Updated: April 16, 2020 8:24:15 am
For three days in a row, a young nursing officer used the plastic cover that personal protective equipment (PPE) comes wrapped in to cover his face while treating COVID-19 patients at Delhi government’s Lok Nayak Hospital.
“PPEs that some of us have received in the last few weeks do not have face-shields, so we don’t have any option. When we get the PPEs at the start of the shift, we save the plastic cover, tape it up and then meet COVID-19 patients. This is especially important in the ICU and medicine wards. We have to protect ourselves during suctioning and ensure no droplets fall on us. We don’t have a choice,” he claimed.
A senior nursing officer at the hospital said that “in some PPE kits, plastic goggles are broken, and we have to use tape on them”, while a ward in-charge said that “a new consignment of PPE kits at the hospital does not come with foot covers”.
So far, 55 healthcare workers have tested positive for the virus in the capital, including a deputy nursing superintendent and an assistant nursing superintendent of Lok Nayak Hospital. Nursing officers told The Indian Express that despite this, “poor quality of PPEs” is being given to them.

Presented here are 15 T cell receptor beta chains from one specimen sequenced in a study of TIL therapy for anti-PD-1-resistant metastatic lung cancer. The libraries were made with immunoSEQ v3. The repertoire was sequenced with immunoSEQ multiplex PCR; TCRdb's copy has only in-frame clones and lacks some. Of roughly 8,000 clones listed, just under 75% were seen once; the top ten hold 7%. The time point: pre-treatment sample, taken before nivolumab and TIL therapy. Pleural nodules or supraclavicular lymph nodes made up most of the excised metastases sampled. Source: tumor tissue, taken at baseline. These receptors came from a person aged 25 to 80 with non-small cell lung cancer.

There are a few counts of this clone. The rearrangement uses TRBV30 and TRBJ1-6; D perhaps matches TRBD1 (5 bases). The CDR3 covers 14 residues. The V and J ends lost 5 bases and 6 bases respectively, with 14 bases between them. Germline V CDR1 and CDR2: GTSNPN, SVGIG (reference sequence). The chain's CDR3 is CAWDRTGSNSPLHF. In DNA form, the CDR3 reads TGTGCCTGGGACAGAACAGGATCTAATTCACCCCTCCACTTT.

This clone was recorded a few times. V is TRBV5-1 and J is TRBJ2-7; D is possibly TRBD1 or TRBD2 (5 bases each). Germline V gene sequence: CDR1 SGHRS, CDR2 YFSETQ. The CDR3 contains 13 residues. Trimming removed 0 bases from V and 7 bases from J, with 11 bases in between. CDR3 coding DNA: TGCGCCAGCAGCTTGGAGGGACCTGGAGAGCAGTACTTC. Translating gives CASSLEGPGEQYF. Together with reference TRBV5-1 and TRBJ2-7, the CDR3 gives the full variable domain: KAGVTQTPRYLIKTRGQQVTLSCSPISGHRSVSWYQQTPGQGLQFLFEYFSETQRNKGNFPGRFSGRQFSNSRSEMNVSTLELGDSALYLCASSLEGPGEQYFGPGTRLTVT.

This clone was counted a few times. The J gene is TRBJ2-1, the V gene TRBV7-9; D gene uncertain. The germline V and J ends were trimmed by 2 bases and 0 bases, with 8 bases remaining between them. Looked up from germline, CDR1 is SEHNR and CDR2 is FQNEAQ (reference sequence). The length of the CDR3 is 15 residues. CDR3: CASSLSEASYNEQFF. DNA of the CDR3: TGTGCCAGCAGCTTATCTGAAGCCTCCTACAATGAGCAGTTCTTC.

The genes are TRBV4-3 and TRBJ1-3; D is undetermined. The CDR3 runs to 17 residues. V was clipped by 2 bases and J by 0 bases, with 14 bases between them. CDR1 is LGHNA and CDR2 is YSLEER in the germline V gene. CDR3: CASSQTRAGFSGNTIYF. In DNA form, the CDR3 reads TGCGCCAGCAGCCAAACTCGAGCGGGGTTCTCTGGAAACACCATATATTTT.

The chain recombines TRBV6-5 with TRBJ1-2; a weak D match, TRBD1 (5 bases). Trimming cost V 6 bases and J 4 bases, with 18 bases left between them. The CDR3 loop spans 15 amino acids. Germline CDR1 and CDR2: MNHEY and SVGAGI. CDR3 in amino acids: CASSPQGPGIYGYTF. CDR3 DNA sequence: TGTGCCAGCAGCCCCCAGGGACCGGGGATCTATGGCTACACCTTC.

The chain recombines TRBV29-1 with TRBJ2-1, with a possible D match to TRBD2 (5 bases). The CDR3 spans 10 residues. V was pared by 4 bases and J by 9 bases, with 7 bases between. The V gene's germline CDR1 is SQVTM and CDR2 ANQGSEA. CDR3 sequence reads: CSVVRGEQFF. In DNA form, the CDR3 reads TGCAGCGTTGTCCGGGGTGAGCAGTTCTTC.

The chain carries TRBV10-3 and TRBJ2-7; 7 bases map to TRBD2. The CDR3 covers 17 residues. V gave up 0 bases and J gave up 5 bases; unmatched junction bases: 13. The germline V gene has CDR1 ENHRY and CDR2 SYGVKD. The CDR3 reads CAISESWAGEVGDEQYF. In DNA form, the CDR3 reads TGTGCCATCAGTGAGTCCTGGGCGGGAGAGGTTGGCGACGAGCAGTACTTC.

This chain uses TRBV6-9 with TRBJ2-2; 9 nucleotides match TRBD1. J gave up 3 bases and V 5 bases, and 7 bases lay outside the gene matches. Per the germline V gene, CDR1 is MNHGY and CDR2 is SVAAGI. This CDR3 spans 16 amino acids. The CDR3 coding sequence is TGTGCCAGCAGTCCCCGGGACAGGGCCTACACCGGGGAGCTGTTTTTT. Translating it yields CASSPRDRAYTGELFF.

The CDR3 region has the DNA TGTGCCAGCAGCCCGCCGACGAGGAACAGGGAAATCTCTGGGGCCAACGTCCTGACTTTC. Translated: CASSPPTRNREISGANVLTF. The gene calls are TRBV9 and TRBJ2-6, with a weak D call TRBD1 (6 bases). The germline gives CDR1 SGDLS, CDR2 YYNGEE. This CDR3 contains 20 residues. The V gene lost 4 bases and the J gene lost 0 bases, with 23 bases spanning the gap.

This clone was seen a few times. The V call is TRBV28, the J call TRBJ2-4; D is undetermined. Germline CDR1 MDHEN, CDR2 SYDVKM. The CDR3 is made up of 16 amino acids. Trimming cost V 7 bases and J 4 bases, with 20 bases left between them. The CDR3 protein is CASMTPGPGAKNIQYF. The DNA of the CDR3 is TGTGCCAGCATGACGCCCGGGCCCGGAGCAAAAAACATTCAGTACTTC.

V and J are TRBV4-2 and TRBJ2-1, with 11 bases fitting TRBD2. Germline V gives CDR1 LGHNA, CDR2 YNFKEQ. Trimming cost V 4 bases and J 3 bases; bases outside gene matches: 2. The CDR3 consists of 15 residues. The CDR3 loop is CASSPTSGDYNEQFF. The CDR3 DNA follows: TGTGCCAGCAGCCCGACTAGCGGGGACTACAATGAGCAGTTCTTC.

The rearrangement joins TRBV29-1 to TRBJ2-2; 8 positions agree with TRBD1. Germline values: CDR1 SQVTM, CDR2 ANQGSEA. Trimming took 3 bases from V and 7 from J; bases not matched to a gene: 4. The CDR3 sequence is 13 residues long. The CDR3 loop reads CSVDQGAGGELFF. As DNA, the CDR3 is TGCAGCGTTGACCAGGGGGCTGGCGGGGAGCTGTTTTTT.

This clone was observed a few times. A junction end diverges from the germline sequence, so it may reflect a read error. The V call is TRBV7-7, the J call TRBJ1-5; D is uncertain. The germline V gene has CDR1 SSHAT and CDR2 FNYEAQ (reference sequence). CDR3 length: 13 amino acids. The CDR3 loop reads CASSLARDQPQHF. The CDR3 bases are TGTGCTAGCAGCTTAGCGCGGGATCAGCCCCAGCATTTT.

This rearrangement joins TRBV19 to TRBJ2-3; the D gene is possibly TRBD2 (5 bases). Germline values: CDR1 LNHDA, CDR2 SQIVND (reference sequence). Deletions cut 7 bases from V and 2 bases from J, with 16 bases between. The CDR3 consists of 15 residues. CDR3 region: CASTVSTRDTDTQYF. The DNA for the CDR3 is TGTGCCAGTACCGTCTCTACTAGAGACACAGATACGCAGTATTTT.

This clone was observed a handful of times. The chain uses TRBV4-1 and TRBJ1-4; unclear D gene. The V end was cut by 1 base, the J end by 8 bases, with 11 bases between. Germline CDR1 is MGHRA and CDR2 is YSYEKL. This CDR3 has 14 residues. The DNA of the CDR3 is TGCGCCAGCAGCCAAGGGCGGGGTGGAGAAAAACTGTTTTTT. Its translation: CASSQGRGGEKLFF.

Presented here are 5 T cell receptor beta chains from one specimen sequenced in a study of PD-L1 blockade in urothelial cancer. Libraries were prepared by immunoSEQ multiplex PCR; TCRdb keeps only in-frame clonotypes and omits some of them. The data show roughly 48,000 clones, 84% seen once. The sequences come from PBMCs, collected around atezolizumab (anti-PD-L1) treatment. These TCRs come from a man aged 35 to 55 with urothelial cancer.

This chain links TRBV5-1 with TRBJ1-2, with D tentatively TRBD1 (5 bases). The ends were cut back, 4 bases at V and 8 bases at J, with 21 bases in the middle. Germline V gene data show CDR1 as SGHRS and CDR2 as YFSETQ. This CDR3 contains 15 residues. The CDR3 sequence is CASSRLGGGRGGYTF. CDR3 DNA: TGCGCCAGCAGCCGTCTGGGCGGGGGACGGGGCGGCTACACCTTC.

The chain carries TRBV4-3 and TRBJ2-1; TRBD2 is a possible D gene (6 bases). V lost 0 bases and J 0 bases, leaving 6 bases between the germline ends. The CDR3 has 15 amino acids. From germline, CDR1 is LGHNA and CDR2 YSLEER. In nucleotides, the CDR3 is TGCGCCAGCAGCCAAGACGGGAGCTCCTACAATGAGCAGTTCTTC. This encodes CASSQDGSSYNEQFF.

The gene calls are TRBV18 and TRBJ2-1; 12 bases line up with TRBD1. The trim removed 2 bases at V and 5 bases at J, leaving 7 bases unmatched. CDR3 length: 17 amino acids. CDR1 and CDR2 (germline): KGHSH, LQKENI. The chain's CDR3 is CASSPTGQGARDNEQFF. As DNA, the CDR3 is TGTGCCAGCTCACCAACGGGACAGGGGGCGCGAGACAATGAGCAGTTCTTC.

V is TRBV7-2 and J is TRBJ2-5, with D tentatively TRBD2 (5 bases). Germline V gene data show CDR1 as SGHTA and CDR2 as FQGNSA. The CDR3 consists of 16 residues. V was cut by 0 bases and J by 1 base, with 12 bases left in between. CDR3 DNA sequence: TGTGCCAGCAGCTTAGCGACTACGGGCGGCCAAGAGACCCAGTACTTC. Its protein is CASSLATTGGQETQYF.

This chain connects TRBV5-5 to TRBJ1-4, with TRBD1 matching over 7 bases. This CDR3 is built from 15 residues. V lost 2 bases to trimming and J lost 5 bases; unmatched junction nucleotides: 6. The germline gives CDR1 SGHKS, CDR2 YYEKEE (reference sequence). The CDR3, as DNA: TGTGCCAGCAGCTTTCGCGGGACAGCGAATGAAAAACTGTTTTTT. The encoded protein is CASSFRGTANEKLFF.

A ward head at Lok Nayak said that “sometimes, nurses without face shields end up using X-Ray films while treating COVID-19 patients”. “When I saw this, I was alarmed and have now personally interfered to ensure that at least in my ward, there are PPEs with face shields. If a nurse gets a PPE without a face-shield, we ask them to do paper work. Ideally, even nursing officers doing paperwork should have face shields,” the ward in-charge said.
Dr J C Passey, medical director at the hospital, said, “We are ordering PPEs in bulk and there might be a possibility that some are not up to the mark. They can be replaced later on. At present, we have enough PPEs for all medical staff and there is no shortage.”
Nursing officers at the hospital claimed that due to a shortage of PPEs, one nursing officer has to manage the shift with one PPE only. A nursing officer who has 34 COVID-19 patients under her at the hospital said, “There are two nursing officers on duty per shift but since we only have one PPE, we have split it to a six-hour shift. Once I wear the PPE, I cannot eat food, drink water or go to the washroom. This means I can’t wear that PPE beyond six hours.”
Another nursing officer said that more than twice, she felt dehydrated as the PPE “makes us sweat and we are unable to drink water”. She said, “We are managing like this for now, it’s very hard. But we fear that once the number of patients increases, we won’t be able to split our shift to six hours, and will have to resort to wearing adult diapers. Each PPE should not be worn for longer than three-four hours. We hope the hospital can manage more soon.”
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